The previous owner's comment on the magnets, and your list of things that need fixing, are a pretty strong indication that he didn't know his stuff, so there may be needed fixes that you haven't discovered yet. Don't let that intimidate you. While the T is different from any car you've worked on before, it's relatively simple. You just need to be aware of some things you might encounter before you dive in. Here's some info to get you started:
As the saying goes, welcome to the affliction. I think you'll enjoy your Model T.
Thanks for your honest assessments. I suspected it was more of a reconstruction then a restoration. I consider it a "stepping stone".
I also discovered he hooked up the battery as a positive ground system! That would explain why the generator isn't working (hopefully not damaged), but why does the starter work in the right direction?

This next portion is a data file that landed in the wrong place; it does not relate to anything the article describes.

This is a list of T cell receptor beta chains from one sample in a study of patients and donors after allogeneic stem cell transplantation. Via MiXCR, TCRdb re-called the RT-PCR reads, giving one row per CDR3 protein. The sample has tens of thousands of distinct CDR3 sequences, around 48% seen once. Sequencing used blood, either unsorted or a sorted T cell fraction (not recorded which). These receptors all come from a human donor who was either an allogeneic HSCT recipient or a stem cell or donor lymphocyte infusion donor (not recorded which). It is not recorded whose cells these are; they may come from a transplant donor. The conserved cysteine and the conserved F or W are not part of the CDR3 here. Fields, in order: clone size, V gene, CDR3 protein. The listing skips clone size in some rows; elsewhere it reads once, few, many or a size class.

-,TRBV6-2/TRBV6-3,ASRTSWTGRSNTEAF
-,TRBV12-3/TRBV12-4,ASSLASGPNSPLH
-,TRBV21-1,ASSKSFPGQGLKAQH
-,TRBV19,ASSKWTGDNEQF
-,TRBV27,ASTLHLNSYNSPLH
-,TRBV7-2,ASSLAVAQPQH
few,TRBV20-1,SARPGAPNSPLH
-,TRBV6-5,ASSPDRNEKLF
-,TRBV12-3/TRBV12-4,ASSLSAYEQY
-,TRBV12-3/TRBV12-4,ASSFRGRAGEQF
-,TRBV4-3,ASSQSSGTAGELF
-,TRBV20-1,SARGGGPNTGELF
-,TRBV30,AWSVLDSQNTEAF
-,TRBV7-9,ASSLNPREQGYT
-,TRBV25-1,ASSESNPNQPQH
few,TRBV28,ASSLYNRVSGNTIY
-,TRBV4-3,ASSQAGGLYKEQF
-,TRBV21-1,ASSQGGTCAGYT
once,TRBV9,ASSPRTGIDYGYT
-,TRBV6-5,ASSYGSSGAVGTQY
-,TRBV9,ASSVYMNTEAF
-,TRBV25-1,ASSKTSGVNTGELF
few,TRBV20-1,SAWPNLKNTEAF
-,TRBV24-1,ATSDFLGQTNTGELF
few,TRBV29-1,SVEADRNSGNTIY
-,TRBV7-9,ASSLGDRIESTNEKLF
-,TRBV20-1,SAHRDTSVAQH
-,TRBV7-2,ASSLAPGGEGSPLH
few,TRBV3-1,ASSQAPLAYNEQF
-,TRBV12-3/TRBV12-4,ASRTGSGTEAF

Hi Robert. About three years ago I walked into a similar situation with my first T. I spent the better part of a year very discouraged but still kept plugging away with it. Certainly it was a case for buyer beware. But I liked the car and stuck with it and I'm sure glad I did. Hang in there my friend.
Robert, even though you listed all the things that are wrong with it, its still a beauty and you will have just as much
fun diagnosing and fixing it as you will driving it, believe me. Good luck from another T newbie.
I just noticed the typo in my second link. It was supposed to be this:
Robert -- You mentioned that this T is a "stepping stone" for you. That's probably a good way to look at it. Model T'ers who get one T and never get another are in the minority.